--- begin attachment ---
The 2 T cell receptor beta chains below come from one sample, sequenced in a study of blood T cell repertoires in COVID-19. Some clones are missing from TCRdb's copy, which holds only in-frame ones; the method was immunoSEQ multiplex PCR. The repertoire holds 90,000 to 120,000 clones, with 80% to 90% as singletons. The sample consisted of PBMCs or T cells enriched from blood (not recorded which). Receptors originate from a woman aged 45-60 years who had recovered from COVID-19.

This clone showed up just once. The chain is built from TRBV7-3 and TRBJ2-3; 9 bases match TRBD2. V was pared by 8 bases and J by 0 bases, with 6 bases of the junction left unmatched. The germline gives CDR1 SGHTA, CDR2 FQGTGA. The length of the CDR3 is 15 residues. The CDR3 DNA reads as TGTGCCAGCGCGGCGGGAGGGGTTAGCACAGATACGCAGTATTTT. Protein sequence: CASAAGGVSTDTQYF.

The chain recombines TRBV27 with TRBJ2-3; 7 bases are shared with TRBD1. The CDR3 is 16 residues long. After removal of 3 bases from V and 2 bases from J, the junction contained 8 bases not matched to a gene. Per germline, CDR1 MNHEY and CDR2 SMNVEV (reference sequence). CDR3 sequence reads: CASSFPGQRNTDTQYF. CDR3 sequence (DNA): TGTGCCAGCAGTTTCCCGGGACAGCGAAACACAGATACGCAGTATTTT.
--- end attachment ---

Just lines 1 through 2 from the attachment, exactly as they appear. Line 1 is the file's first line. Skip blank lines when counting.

The 2 T cell receptor beta chains below come from one sample, sequenced in a study of blood T cell repertoires in COVID-19. Some clones are missing from TCRdb's copy, which holds only in-frame ones; the method was immunoSEQ multiplex PCR. The repertoire holds 90,000 to 120,000 clones, with 80% to 90% as singletons. The sample consisted of PBMCs or T cells enriched from blood (not recorded which). Receptors originate from a woman aged 45-60 years who had recovered from COVID-19.

This clone showed up just once. The chain is built from TRBV7-3 and TRBJ2-3; 9 bases match TRBD2. V was pared by 8 bases and J by 0 bases, with 6 bases of the junction left unmatched. The germline gives CDR1 SGHTA, CDR2 FQGTGA. The length of the CDR3 is 15 residues. The CDR3 DNA reads as TGTGCCAGCGCGGCGGGAGGGGTTAGCACAGATACGCAGTATTTT. Protein sequence: CASAAGGVSTDTQYF.